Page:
Action research is an overarching approach to research. Luckett S, Grossenbacher K (2003). A critical systems Essentially action research is concerned with gene- intervention to improve the implementation of a District rating knowledge about a social system, while, at the Health System in Kwa Zulu-Natal. Systems Research and same time, attempting to change it (Meyer, 2001:173). Behavioural Science, 20:147162.Sometimes the researchers are those whose practices

    Meyer J (2001). Action research. In: Fulop N et al., eds. and actions are the subject of inquiry; sometimes exter-

    Studying the organisation and delivery of health services: nal researchers can support participants to examine their

    research methods. London, Routledge:172187.practices and experiences, and also act as facilitators to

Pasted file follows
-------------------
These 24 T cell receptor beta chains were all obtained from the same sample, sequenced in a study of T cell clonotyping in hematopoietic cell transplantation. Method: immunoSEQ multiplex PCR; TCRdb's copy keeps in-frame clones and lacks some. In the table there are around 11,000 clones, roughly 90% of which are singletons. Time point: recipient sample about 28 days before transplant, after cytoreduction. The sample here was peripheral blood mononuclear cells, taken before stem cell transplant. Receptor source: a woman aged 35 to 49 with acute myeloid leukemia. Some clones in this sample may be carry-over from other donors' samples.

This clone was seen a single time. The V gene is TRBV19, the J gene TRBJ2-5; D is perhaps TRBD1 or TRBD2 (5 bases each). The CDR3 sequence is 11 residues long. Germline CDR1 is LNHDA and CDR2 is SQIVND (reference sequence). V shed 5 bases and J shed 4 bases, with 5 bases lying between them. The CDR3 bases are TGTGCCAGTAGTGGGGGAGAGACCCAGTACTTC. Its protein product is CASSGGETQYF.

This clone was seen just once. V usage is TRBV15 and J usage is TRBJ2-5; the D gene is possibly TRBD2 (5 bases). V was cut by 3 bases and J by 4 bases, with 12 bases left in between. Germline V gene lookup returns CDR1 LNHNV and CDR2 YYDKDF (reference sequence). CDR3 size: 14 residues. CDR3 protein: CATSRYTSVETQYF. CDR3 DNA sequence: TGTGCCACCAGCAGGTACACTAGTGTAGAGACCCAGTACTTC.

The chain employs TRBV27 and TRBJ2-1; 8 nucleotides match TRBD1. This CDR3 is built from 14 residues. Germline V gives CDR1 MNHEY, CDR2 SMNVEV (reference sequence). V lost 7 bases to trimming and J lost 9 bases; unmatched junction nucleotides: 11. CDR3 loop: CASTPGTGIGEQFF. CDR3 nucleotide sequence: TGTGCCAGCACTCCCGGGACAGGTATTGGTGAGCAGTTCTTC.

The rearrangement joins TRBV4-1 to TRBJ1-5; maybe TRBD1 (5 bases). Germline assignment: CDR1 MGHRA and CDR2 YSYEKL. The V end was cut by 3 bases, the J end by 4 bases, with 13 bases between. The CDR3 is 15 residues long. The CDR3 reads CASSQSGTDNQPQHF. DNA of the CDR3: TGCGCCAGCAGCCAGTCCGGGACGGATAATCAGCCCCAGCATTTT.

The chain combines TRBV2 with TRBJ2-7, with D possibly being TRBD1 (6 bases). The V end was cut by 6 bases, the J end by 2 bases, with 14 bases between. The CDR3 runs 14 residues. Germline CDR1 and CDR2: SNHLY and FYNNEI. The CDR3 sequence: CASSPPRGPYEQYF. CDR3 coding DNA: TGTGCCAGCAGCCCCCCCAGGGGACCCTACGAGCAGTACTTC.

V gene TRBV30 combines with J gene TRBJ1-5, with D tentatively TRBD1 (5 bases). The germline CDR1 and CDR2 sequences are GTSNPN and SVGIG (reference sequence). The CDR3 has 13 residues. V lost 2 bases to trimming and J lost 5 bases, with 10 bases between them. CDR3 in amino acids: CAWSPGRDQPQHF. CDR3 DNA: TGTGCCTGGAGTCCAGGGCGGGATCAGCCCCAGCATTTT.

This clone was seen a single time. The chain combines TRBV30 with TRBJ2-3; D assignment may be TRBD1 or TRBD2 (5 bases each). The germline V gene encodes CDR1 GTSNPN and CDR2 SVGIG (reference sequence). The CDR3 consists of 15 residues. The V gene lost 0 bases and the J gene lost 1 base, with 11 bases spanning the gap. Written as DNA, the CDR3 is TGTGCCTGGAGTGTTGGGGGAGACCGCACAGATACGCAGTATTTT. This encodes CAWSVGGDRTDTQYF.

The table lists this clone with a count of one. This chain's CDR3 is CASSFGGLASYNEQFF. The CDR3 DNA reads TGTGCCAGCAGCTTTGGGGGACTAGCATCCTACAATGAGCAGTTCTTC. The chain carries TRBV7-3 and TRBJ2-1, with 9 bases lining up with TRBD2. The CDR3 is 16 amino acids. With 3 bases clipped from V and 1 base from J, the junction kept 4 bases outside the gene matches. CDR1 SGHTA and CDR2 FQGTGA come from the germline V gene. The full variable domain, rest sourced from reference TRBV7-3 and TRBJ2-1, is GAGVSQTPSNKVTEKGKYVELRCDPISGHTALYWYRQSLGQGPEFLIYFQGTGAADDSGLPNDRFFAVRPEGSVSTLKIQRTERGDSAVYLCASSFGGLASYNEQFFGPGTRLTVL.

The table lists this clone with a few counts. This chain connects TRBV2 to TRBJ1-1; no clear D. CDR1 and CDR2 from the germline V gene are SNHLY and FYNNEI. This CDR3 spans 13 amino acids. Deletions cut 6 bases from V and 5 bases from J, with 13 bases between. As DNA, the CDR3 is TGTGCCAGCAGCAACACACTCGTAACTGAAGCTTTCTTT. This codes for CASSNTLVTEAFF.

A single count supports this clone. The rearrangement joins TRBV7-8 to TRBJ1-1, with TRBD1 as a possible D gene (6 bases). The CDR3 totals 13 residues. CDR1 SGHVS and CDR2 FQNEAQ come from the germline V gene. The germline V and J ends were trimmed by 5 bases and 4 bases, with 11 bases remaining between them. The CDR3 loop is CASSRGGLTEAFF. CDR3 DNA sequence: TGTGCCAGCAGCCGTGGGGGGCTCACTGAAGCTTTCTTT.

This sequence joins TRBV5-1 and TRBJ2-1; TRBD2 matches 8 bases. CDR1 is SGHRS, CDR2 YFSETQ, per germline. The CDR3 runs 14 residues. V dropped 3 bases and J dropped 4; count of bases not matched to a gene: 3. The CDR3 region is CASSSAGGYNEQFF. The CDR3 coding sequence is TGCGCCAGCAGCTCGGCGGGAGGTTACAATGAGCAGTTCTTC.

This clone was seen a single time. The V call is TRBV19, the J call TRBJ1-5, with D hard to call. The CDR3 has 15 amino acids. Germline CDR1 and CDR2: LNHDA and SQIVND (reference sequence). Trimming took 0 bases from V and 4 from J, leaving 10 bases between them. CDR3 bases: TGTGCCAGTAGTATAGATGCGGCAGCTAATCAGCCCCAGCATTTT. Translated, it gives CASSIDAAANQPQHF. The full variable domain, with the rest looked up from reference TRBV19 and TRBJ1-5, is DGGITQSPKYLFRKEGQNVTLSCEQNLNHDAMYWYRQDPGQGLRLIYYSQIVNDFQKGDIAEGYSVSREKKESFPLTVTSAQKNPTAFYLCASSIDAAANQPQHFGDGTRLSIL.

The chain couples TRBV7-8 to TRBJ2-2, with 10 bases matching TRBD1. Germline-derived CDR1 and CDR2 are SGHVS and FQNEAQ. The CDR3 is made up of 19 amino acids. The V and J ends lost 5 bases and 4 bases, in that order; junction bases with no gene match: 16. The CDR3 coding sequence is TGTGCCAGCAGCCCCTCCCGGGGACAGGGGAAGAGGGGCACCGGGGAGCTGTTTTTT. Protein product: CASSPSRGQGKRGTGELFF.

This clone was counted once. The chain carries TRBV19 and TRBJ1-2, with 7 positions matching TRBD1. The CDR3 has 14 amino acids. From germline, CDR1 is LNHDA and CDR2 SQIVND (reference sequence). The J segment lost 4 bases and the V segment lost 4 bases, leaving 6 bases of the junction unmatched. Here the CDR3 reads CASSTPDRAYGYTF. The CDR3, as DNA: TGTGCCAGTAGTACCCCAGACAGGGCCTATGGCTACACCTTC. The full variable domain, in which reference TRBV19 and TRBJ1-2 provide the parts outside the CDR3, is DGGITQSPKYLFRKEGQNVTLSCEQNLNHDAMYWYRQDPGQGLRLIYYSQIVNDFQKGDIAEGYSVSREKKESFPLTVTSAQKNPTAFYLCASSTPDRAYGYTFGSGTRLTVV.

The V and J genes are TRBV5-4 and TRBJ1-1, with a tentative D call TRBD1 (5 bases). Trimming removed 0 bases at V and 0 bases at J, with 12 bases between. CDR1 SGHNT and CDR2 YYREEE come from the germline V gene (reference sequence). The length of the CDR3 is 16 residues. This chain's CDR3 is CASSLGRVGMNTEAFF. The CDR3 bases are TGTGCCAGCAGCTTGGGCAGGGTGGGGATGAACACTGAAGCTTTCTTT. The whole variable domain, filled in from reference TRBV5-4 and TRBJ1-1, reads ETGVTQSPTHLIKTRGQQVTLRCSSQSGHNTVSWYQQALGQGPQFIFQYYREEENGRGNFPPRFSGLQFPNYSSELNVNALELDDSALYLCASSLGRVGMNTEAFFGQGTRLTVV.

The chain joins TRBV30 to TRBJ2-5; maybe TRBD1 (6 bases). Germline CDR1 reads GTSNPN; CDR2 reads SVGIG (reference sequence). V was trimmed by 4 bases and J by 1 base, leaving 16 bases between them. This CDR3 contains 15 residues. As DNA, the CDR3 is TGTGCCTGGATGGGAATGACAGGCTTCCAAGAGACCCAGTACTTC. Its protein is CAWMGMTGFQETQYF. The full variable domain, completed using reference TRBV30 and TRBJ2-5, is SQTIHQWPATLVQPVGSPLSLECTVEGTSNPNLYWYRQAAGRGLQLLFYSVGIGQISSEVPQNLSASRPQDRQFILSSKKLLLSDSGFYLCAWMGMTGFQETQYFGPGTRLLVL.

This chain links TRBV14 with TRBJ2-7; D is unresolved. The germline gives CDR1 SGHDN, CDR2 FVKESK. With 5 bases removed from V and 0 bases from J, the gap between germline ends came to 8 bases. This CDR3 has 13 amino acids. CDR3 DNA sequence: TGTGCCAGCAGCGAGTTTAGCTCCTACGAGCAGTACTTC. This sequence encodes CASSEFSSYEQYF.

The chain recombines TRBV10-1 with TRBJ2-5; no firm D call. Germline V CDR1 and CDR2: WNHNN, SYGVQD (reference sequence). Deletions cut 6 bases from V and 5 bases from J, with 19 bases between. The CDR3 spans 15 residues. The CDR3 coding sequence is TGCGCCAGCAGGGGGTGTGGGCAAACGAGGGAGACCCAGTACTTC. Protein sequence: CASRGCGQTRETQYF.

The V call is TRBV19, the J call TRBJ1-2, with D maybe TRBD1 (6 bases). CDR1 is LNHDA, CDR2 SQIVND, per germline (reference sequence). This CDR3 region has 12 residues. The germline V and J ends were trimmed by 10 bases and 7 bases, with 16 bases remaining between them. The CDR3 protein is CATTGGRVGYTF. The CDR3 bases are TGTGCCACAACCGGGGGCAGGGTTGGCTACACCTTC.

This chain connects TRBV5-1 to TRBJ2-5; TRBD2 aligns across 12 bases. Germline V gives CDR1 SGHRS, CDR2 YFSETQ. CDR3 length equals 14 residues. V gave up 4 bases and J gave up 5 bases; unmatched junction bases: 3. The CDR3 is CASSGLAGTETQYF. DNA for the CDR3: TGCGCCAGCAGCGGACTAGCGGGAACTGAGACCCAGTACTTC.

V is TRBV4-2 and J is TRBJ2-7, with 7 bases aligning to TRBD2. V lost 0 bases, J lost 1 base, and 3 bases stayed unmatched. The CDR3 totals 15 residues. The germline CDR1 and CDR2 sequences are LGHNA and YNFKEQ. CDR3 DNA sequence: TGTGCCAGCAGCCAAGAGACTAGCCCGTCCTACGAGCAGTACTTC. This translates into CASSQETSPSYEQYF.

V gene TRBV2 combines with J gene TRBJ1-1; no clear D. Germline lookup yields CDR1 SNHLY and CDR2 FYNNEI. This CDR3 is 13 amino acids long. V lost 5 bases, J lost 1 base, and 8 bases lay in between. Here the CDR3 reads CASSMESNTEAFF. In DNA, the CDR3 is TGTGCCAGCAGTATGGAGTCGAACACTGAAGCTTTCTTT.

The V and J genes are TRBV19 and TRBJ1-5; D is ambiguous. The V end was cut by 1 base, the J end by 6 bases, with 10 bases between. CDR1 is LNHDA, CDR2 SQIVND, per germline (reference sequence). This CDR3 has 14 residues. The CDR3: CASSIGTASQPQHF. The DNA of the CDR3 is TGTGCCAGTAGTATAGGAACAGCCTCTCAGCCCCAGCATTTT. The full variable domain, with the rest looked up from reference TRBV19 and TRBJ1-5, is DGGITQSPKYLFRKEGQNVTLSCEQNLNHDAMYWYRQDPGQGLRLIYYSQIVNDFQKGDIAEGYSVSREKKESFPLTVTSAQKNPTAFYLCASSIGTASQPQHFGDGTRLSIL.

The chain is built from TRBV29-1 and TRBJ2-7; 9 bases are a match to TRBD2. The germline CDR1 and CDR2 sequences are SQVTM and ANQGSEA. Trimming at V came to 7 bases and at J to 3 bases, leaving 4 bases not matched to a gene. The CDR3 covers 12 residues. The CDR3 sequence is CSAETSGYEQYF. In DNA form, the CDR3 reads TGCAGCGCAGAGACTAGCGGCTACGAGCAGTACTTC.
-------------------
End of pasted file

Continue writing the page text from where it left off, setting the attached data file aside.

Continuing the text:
support the introduction of new practices or interven-

    tions. Such research is always flexible in character and

    responsive to participants changing needs as findings

    are repeatedly fed back to them, reflected on and, perhaps,

    acted on. Action research studies always involve multiple

    methods, but are mainly qualitative in nature and are

    often written up as case studies.









    Part 4 - Empirical Papers 443


  • Overview of selected papers

    References for selected papers

    Two papers were chosen for this section as they together

    illuminate the approach of action research, based on the

    same study.

    Khresheh & Barclay (2008) report on the findings of their

    action research study supporting the implementation of a

    new birth record system in three Jordanian hospitals.

    Subsequently, they report their reflections on their

    experience in conducting this study (Khresheh & Barclay,